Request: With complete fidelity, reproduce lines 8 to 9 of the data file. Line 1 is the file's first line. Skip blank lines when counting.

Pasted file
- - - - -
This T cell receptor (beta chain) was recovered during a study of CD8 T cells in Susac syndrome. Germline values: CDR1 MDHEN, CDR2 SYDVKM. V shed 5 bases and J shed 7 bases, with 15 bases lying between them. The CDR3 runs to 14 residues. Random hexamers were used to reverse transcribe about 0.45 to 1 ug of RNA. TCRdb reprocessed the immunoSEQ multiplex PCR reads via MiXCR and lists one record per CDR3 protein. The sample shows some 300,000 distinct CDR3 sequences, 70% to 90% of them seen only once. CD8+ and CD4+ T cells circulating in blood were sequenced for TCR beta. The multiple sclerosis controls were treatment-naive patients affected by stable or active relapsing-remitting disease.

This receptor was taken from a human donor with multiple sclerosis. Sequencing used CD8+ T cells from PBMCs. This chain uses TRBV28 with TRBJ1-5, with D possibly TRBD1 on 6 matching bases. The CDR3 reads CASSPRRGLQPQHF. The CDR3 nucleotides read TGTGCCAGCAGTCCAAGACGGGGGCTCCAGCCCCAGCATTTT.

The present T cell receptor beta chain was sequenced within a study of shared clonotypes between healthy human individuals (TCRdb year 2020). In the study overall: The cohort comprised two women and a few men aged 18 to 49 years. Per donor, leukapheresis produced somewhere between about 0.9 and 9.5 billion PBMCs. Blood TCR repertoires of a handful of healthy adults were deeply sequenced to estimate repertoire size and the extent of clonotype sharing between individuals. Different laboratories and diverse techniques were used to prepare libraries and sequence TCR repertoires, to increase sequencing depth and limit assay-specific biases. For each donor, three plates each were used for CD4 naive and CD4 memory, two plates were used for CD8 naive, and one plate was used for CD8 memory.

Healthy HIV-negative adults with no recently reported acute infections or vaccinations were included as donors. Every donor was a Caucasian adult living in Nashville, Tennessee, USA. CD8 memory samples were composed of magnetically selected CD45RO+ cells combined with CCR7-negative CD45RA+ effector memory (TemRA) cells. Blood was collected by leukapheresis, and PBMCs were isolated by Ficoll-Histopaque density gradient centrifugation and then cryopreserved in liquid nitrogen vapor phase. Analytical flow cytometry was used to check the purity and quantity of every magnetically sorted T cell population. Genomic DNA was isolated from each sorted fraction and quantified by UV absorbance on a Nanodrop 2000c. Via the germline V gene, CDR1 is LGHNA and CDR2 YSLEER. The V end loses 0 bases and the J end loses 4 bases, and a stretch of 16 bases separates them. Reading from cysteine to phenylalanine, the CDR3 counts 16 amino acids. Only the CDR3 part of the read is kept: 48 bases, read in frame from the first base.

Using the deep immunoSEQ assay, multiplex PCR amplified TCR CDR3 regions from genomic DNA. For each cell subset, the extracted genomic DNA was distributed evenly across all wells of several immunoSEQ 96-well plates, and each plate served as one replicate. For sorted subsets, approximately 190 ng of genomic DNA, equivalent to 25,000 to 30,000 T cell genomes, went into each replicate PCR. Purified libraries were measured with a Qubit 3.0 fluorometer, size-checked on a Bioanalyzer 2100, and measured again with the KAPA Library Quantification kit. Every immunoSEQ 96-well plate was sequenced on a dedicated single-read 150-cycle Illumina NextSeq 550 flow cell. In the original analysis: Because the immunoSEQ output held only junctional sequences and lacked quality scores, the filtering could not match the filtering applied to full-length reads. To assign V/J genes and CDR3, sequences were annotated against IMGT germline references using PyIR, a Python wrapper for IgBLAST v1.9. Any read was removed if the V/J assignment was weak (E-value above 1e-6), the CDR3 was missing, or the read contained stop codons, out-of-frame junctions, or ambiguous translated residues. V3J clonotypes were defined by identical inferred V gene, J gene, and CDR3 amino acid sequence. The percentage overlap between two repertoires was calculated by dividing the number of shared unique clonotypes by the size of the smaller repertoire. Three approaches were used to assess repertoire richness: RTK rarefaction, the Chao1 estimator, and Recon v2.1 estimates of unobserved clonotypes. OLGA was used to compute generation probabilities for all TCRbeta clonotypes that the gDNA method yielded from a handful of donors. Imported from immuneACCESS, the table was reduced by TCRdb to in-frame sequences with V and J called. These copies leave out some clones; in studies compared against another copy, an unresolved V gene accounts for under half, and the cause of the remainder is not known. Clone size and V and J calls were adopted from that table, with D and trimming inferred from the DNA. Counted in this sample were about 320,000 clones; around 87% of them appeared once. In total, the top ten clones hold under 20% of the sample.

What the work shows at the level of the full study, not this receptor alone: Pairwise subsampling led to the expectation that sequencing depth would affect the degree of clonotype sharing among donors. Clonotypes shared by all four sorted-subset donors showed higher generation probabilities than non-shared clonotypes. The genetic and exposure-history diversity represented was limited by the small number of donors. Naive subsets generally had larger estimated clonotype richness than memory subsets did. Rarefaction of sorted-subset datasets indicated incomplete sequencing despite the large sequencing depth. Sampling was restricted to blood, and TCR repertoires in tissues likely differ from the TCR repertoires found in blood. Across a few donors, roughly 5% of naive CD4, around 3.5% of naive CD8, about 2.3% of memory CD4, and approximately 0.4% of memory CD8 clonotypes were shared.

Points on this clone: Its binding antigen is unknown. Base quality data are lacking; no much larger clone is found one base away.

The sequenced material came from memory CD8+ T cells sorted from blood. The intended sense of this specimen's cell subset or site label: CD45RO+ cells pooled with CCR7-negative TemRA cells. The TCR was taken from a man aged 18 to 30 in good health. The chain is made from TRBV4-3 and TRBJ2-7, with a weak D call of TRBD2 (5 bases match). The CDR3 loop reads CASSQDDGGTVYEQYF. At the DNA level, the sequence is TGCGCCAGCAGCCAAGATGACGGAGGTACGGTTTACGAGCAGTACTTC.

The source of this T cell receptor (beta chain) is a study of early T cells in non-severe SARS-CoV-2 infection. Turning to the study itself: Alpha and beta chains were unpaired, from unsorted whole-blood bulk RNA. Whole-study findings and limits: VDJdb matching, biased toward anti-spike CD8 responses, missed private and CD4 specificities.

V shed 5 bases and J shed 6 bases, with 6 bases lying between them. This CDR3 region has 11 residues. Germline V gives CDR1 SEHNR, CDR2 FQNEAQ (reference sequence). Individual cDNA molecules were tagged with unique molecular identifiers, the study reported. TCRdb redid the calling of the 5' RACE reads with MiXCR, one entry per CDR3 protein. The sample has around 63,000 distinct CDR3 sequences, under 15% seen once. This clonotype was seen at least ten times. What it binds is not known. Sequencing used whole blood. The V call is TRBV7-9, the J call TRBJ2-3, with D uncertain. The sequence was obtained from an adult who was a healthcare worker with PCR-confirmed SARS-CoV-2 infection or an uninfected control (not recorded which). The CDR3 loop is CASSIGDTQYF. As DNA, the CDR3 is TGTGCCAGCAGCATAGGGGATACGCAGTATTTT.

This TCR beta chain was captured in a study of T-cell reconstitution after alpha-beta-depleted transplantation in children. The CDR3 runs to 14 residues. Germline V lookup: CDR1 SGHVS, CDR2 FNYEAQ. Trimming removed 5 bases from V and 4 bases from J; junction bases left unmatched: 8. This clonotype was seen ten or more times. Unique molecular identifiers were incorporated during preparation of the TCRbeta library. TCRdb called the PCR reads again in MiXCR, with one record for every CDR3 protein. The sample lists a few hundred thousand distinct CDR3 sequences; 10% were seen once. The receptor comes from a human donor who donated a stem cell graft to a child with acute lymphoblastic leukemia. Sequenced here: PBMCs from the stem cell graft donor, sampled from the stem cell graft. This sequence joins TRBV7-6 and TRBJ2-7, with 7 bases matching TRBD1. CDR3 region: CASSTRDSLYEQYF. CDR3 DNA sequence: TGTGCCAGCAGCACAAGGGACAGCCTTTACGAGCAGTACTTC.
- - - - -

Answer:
The sequenced material came from memory CD8+ T cells sorted from blood. The intended sense of this specimen's cell subset or site label: CD45RO+ cells pooled with CCR7-negative TemRA cells. The TCR was taken from a man aged 18 to 30 in good health. The chain is made from TRBV4-3 and TRBJ2-7, with a weak D call of TRBD2 (5 bases match). The CDR3 loop reads CASSQDDGGTVYEQYF. At the DNA level, the sequence is TGCGCCAGCAGCCAAGATGACGGAGGTACGGTTTACGAGCAGTACTTC.

The source of this T cell receptor (beta chain) is a study of early T cells in non-severe SARS-CoV-2 infection. Turning to the study itself: Alpha and beta chains were unpaired, from unsorted whole-blood bulk RNA. Whole-study findings and limits: VDJdb matching, biased toward anti-spike CD8 responses, missed private and CD4 specificities.